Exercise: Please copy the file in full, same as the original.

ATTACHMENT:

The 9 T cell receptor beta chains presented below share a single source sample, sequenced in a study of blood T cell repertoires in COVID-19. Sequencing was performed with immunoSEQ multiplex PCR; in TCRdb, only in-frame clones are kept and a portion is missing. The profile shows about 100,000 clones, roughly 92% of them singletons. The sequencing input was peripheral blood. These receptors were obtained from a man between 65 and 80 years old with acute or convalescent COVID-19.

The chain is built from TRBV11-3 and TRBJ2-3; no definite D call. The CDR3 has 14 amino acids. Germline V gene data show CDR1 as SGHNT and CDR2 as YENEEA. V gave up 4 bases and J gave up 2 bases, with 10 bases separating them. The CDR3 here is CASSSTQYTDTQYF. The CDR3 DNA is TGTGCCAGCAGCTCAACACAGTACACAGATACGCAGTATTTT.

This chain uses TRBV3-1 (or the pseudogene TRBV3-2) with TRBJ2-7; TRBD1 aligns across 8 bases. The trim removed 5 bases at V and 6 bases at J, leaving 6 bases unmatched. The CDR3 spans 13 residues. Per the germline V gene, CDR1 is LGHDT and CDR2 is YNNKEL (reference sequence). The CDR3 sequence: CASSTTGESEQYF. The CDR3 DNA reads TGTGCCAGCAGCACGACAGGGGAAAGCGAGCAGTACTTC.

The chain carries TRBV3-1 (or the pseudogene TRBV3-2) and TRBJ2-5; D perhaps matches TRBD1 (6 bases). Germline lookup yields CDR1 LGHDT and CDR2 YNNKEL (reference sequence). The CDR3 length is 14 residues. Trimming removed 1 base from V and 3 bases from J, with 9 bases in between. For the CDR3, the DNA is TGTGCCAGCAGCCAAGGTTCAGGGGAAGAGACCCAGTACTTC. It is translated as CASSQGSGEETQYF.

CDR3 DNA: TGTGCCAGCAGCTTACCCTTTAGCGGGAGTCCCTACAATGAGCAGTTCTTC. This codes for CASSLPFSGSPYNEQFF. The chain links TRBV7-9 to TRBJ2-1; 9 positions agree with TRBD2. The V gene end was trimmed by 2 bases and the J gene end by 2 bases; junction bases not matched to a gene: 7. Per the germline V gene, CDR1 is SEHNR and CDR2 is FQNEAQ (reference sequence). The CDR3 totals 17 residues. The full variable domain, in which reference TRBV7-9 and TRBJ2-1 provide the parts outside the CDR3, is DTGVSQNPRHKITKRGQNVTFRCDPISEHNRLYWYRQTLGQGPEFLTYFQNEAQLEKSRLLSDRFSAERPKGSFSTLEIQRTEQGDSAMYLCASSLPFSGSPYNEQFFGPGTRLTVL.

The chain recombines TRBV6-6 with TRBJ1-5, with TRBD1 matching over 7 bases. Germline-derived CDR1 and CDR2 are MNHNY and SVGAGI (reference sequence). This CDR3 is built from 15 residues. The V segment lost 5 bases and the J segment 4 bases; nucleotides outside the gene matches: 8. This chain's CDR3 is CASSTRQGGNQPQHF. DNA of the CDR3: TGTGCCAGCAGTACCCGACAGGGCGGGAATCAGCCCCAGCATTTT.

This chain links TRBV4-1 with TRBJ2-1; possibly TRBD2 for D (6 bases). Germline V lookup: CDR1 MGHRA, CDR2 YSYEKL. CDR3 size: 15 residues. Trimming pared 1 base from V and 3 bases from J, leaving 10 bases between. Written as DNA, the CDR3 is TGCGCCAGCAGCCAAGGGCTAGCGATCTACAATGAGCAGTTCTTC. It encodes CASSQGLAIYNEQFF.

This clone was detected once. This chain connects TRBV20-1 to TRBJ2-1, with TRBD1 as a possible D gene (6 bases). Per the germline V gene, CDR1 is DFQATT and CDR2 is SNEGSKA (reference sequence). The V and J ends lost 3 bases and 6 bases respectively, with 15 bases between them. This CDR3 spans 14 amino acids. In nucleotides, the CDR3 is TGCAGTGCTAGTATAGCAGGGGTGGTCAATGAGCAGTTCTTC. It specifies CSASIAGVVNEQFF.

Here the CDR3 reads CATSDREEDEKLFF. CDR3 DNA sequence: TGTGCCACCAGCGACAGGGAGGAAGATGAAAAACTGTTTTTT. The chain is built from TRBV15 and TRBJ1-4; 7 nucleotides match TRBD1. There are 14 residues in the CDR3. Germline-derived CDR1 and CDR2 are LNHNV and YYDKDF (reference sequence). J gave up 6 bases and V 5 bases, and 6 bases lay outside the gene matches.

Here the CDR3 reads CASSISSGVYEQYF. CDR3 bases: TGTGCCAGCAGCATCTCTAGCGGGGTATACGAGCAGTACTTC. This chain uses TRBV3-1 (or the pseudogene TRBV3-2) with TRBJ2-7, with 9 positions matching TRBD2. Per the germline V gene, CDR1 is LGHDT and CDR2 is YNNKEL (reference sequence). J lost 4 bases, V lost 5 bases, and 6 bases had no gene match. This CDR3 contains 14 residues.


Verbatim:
The 9 T cell receptor beta chains presented below share a single source sample, sequenced in a study of blood T cell repertoires in COVID-19. Sequencing was performed with immunoSEQ multiplex PCR; in TCRdb, only in-frame clones are kept and a portion is missing. The profile shows about 100,000 clones, roughly 92% of them singletons. The sequencing input was peripheral blood. These receptors were obtained from a man between 65 and 80 years old with acute or convalescent COVID-19.

The chain is built from TRBV11-3 and TRBJ2-3; no definite D call. The CDR3 has 14 amino acids. Germline V gene data show CDR1 as SGHNT and CDR2 as YENEEA. V gave up 4 bases and J gave up 2 bases, with 10 bases separating them. The CDR3 here is CASSSTQYTDTQYF. The CDR3 DNA is TGTGCCAGCAGCTCAACACAGTACACAGATACGCAGTATTTT.

This chain uses TRBV3-1 (or the pseudogene TRBV3-2) with TRBJ2-7; TRBD1 aligns across 8 bases. The trim removed 5 bases at V and 6 bases at J, leaving 6 bases unmatched. The CDR3 spans 13 residues. Per the germline V gene, CDR1 is LGHDT and CDR2 is YNNKEL (reference sequence). The CDR3 sequence: CASSTTGESEQYF. The CDR3 DNA reads TGTGCCAGCAGCACGACAGGGGAAAGCGAGCAGTACTTC.

The chain carries TRBV3-1 (or the pseudogene TRBV3-2) and TRBJ2-5; D perhaps matches TRBD1 (6 bases). Germline lookup yields CDR1 LGHDT and CDR2 YNNKEL (reference sequence). The CDR3 length is 14 residues. Trimming removed 1 base from V and 3 bases from J, with 9 bases in between. For the CDR3, the DNA is TGTGCCAGCAGCCAAGGTTCAGGGGAAGAGACCCAGTACTTC. It is translated as CASSQGSGEETQYF.

CDR3 DNA: TGTGCCAGCAGCTTACCCTTTAGCGGGAGTCCCTACAATGAGCAGTTCTTC. This codes for CASSLPFSGSPYNEQFF. The chain links TRBV7-9 to TRBJ2-1; 9 positions agree with TRBD2. The V gene end was trimmed by 2 bases and the J gene end by 2 bases; junction bases not matched to a gene: 7. Per the germline V gene, CDR1 is SEHNR and CDR2 is FQNEAQ (reference sequence). The CDR3 totals 17 residues. The full variable domain, in which reference TRBV7-9 and TRBJ2-1 provide the parts outside the CDR3, is DTGVSQNPRHKITKRGQNVTFRCDPISEHNRLYWYRQTLGQGPEFLTYFQNEAQLEKSRLLSDRFSAERPKGSFSTLEIQRTEQGDSAMYLCASSLPFSGSPYNEQFFGPGTRLTVL.

The chain recombines TRBV6-6 with TRBJ1-5, with TRBD1 matching over 7 bases. Germline-derived CDR1 and CDR2 are MNHNY and SVGAGI (reference sequence). This CDR3 is built from 15 residues. The V segment lost 5 bases and the J segment 4 bases; nucleotides outside the gene matches: 8. This chain's CDR3 is CASSTRQGGNQPQHF. DNA of the CDR3: TGTGCCAGCAGTACCCGACAGGGCGGGAATCAGCCCCAGCATTTT.

This chain links TRBV4-1 with TRBJ2-1; possibly TRBD2 for D (6 bases). Germline V lookup: CDR1 MGHRA, CDR2 YSYEKL. CDR3 size: 15 residues. Trimming pared 1 base from V and 3 bases from J, leaving 10 bases between. Written as DNA, the CDR3 is TGCGCCAGCAGCCAAGGGCTAGCGATCTACAATGAGCAGTTCTTC. It encodes CASSQGLAIYNEQFF.

This clone was detected once. This chain connects TRBV20-1 to TRBJ2-1, with TRBD1 as a possible D gene (6 bases). Per the germline V gene, CDR1 is DFQATT and CDR2 is SNEGSKA (reference sequence). The V and J ends lost 3 bases and 6 bases respectively, with 15 bases between them. This CDR3 spans 14 amino acids. In nucleotides, the CDR3 is TGCAGTGCTAGTATAGCAGGGGTGGTCAATGAGCAGTTCTTC. It specifies CSASIAGVVNEQFF.

Here the CDR3 reads CATSDREEDEKLFF. CDR3 DNA sequence: TGTGCCACCAGCGACAGGGAGGAAGATGAAAAACTGTTTTTT. The chain is built from TRBV15 and TRBJ1-4; 7 nucleotides match TRBD1. There are 14 residues in the CDR3. Germline-derived CDR1 and CDR2 are LNHNV and YYDKDF (reference sequence). J gave up 6 bases and V 5 bases, and 6 bases lay outside the gene matches.

Here the CDR3 reads CASSISSGVYEQYF. CDR3 bases: TGTGCCAGCAGCATCTCTAGCGGGGTATACGAGCAGTACTTC. This chain uses TRBV3-1 (or the pseudogene TRBV3-2) with TRBJ2-7, with 9 positions matching TRBD2. Per the germline V gene, CDR1 is LGHDT and CDR2 is YNNKEL (reference sequence). J lost 4 bases, V lost 5 bases, and 6 bases had no gene match. This CDR3 contains 14 residues.